I used to call them, not knowing what a sus chord was myself, I called them chords of inquiry. They have a question mark in them. They’re sustained. People don’t like them because they like resolution, just like they do in life.
Wayne Shorter said to me, “What are these chords? These are not guitar chords and these are not piano chords. What are these chords?” And then he said, “You realize some of them are sus chords.” And he went, “They create suspense. They’re suspensions. They’re unresolved, like a major is a positive statement. A minor is a tragic chord, right? The seventh is a kind of a bluesy chord. But a sus chord has a question mark in it. It lacks resolution.”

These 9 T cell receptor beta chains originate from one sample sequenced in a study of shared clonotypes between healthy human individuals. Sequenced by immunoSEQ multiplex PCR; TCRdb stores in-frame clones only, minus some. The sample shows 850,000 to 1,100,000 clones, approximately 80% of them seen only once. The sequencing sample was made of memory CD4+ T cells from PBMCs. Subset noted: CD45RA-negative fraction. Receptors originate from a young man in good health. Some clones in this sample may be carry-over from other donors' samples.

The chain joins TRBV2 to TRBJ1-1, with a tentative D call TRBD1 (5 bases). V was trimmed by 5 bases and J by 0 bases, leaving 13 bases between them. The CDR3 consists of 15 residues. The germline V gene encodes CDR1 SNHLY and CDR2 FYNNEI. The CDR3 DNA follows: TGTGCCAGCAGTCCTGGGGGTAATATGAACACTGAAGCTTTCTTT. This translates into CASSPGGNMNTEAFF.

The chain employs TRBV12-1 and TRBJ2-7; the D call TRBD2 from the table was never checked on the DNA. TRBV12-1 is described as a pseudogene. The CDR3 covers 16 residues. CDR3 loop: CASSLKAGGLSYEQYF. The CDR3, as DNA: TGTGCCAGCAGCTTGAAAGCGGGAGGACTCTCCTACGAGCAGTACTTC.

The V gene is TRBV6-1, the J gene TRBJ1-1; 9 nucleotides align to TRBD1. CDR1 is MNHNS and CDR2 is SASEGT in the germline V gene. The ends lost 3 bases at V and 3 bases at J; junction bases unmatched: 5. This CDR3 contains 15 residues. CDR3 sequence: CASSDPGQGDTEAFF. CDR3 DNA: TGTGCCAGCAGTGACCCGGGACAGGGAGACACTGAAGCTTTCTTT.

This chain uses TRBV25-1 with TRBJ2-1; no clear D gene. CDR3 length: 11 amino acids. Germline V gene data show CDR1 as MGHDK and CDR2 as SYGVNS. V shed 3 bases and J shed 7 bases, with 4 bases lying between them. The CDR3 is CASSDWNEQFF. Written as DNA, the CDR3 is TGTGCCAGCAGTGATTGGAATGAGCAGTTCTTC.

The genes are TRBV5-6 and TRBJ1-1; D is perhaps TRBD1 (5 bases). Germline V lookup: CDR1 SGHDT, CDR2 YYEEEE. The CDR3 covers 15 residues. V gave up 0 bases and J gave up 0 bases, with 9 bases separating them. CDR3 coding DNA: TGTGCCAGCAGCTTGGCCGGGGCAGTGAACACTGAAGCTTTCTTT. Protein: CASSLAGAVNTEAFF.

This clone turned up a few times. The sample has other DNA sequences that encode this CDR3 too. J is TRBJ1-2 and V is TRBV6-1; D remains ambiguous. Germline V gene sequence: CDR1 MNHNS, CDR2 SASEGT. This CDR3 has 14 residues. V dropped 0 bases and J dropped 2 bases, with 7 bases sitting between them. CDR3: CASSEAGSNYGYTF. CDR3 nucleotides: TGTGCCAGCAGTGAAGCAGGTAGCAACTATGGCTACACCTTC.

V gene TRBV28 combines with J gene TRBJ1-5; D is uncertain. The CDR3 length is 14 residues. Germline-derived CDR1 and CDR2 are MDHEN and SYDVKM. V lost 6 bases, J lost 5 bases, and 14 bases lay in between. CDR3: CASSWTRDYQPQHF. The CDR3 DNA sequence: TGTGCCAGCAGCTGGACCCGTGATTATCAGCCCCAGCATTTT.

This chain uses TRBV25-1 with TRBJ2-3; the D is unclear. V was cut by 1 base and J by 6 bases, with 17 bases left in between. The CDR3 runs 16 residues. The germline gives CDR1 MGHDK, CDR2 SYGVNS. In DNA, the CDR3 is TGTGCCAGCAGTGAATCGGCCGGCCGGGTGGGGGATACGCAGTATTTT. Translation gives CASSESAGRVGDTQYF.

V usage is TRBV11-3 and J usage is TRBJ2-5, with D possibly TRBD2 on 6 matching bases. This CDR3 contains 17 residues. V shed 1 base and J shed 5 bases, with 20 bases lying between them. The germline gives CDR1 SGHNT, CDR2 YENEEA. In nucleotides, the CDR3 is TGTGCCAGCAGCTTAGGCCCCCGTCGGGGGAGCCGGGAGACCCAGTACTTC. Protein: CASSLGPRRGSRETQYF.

So the law, according to Wayne Shorter, who studied music and had a degree from Berklee College of Music, he said, “We were taught to never stay on a sus chord too long. Never ever go from a sus chord to a sus chord.”
I stay on sus chords a long time and go from sus chord to sus chord, and then by building that, because it builds tension, when you drop into a major chord, it’s like the major chord was never more major. It’s like a complementary colour — the sky just opens up.